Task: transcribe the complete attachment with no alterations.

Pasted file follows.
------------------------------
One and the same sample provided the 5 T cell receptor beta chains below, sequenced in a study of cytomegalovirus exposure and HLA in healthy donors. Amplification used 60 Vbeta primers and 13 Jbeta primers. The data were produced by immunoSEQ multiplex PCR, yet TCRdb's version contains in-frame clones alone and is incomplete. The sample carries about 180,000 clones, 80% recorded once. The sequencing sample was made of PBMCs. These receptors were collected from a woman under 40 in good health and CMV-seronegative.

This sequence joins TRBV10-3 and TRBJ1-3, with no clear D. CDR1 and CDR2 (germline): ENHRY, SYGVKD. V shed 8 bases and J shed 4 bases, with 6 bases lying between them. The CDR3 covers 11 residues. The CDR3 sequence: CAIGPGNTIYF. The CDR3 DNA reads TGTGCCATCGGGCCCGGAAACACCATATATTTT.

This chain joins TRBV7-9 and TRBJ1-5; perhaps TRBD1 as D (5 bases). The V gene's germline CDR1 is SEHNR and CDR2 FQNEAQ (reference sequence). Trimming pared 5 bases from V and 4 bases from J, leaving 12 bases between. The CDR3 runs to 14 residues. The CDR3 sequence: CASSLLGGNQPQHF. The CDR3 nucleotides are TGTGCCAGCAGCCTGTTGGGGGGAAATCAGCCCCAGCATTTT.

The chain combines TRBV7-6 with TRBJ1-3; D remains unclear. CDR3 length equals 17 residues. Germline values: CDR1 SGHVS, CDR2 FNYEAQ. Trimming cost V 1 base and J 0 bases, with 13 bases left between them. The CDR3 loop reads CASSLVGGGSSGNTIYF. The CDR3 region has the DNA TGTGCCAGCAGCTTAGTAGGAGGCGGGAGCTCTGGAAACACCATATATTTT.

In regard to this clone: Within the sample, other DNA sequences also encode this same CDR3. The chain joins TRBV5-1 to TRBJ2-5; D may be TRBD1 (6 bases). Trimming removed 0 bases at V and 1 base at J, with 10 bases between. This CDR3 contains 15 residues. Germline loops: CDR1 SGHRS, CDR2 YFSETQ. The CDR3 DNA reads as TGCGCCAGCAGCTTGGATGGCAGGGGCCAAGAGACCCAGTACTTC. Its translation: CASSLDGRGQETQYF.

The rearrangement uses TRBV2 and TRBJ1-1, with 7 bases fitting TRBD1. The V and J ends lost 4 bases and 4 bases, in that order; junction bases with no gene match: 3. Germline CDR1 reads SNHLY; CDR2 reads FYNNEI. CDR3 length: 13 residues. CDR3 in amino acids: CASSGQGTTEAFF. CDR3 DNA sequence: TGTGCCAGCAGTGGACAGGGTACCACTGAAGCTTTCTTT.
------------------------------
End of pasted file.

One and the same sample provided the 5 T cell receptor beta chains below, sequenced in a study of cytomegalovirus exposure and HLA in healthy donors. Amplification used 60 Vbeta primers and 13 Jbeta primers. The data were produced by immunoSEQ multiplex PCR, yet TCRdb's version contains in-frame clones alone and is incomplete. The sample carries about 180,000 clones, 80% recorded once. The sequencing sample was made of PBMCs. These receptors were collected from a woman under 40 in good health and CMV-seronegative.

This sequence joins TRBV10-3 and TRBJ1-3, with no clear D. CDR1 and CDR2 (germline): ENHRY, SYGVKD. V shed 8 bases and J shed 4 bases, with 6 bases lying between them. The CDR3 covers 11 residues. The CDR3 sequence: CAIGPGNTIYF. The CDR3 DNA reads TGTGCCATCGGGCCCGGAAACACCATATATTTT.

This chain joins TRBV7-9 and TRBJ1-5; perhaps TRBD1 as D (5 bases). The V gene's germline CDR1 is SEHNR and CDR2 FQNEAQ (reference sequence). Trimming pared 5 bases from V and 4 bases from J, leaving 12 bases between. The CDR3 runs to 14 residues. The CDR3 sequence: CASSLLGGNQPQHF. The CDR3 nucleotides are TGTGCCAGCAGCCTGTTGGGGGGAAATCAGCCCCAGCATTTT.

The chain combines TRBV7-6 with TRBJ1-3; D remains unclear. CDR3 length equals 17 residues. Germline values: CDR1 SGHVS, CDR2 FNYEAQ. Trimming cost V 1 base and J 0 bases, with 13 bases left between them. The CDR3 loop reads CASSLVGGGSSGNTIYF. The CDR3 region has the DNA TGTGCCAGCAGCTTAGTAGGAGGCGGGAGCTCTGGAAACACCATATATTTT.

In regard to this clone: Within the sample, other DNA sequences also encode this same CDR3. The chain joins TRBV5-1 to TRBJ2-5; D may be TRBD1 (6 bases). Trimming removed 0 bases at V and 1 base at J, with 10 bases between. This CDR3 contains 15 residues. Germline loops: CDR1 SGHRS, CDR2 YFSETQ. The CDR3 DNA reads as TGCGCCAGCAGCTTGGATGGCAGGGGCCAAGAGACCCAGTACTTC. Its translation: CASSLDGRGQETQYF.

The rearrangement uses TRBV2 and TRBJ1-1, with 7 bases fitting TRBD1. The V and J ends lost 4 bases and 4 bases, in that order; junction bases with no gene match: 3. Germline CDR1 reads SNHLY; CDR2 reads FYNNEI. CDR3 length: 13 residues. CDR3 in amino acids: CASSGQGTTEAFF. CDR3 DNA sequence: TGTGCCAGCAGTGGACAGGGTACCACTGAAGCTTTCTTT.